Movies - TV
Heat Exemplifies Michael Mann's Theory On Genre Films As A Whole
By WALTER ROBERTS
Michael Mann has been clear that 1995's "Heat" is a drama and not a crime movie, but even when the audience is in on the mystery from the very start, Mann is able to make the story compelling through the characters' cat-and-mouse investigation of each other. Mann was clearly interested in the clue-seeking of it all, and it ties directly to a personal theory he has about genre storytelling.
In a 2017 interview with LA Weekly, Mann was asked directly about whether he would compare the dynamic between detectives and criminals to that between directors and their characters. Touching on his philosophical view around the genre, he said, “Detectives detecting do what writers and directors do in the inverse: We have an idea for a character, and our character has origins that we invent.”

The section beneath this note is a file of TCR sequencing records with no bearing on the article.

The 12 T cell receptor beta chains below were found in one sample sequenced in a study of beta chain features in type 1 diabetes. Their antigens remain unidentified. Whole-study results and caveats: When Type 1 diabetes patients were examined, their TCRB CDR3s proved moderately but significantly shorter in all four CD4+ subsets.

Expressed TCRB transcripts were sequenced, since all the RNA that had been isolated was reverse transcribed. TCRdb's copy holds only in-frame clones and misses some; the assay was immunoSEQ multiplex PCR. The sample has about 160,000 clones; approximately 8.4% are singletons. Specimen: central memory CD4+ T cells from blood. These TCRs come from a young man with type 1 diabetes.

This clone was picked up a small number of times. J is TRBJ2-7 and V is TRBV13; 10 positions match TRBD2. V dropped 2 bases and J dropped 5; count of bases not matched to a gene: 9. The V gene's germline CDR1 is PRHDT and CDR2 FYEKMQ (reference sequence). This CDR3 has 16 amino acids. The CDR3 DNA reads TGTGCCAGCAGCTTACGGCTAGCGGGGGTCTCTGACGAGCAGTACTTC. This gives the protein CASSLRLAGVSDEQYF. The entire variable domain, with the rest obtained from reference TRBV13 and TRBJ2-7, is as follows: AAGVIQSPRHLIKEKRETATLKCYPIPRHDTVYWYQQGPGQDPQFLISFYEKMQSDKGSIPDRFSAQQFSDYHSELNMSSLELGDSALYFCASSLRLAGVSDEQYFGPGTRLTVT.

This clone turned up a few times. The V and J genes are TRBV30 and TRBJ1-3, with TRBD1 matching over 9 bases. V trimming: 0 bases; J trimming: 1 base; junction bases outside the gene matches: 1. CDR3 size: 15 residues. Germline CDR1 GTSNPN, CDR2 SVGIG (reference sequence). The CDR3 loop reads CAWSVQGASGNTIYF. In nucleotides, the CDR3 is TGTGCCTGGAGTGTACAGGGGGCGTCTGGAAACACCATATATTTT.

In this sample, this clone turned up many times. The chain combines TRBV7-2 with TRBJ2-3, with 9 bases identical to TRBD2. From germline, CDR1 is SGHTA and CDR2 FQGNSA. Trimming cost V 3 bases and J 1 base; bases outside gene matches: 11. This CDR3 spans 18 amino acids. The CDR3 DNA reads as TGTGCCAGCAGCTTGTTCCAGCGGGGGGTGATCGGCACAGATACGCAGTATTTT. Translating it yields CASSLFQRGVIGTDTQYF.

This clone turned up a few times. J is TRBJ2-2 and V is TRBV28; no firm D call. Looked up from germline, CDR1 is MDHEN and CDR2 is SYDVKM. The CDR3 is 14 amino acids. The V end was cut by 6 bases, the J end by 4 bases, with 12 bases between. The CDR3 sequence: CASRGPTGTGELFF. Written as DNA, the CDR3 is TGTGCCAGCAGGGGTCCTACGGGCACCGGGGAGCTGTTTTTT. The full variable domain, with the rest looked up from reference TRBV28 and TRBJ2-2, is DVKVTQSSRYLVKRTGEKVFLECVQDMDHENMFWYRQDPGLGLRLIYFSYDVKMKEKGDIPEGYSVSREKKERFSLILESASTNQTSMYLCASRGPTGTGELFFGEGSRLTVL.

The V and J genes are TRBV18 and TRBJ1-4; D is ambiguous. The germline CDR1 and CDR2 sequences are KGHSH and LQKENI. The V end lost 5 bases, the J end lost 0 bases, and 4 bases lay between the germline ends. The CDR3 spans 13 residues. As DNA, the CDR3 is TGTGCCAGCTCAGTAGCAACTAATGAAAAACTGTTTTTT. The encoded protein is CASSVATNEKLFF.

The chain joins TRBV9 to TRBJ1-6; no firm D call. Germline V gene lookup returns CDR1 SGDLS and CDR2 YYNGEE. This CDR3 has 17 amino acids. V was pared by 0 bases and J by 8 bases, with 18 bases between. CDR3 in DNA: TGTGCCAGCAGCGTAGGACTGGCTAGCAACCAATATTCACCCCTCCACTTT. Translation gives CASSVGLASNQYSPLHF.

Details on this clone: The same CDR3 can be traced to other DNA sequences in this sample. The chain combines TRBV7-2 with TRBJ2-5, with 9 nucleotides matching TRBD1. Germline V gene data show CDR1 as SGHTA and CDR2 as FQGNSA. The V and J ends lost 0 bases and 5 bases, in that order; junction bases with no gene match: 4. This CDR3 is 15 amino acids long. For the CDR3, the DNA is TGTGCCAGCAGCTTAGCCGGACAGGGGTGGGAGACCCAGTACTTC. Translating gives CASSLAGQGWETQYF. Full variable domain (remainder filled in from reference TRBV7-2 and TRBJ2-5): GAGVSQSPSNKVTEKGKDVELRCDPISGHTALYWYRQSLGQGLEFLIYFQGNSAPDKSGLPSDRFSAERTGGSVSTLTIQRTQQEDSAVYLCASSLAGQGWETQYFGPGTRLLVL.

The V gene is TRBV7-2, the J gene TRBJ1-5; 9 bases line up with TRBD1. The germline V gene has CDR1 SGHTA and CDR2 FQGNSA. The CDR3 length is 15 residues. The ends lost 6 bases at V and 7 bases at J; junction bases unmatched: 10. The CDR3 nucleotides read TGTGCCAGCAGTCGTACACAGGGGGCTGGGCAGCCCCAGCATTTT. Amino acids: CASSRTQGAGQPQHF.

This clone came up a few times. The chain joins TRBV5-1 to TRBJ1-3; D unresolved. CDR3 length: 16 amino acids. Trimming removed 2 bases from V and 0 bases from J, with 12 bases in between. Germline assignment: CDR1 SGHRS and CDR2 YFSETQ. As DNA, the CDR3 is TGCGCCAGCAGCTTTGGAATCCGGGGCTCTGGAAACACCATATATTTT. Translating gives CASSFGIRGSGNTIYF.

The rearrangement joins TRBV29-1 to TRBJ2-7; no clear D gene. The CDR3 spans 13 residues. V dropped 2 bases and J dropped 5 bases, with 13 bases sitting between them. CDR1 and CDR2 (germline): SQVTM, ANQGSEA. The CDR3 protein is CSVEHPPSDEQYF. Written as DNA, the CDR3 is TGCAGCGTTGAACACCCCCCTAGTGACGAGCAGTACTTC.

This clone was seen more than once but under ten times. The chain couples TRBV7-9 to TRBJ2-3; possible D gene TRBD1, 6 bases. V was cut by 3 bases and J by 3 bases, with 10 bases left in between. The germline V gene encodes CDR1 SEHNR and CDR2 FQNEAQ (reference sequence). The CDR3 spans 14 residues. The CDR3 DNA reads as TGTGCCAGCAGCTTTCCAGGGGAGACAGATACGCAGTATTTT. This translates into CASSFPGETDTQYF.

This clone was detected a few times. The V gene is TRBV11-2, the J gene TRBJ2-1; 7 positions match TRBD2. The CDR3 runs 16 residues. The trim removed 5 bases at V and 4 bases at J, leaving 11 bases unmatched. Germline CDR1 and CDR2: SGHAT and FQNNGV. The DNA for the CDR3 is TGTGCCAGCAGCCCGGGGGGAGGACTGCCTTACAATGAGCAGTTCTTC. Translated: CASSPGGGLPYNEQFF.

In Mann's view, the writer or director takes on the role of inventing the characters' origins, which then drive their decisions, but detectives have the opposite charge. This is how Mann depicts Al Pacino’s Vincent Hanna, particularly during the restaurant scene when he learns about Robert De Niro’s character’s inner life, which he tries to use to his advantage.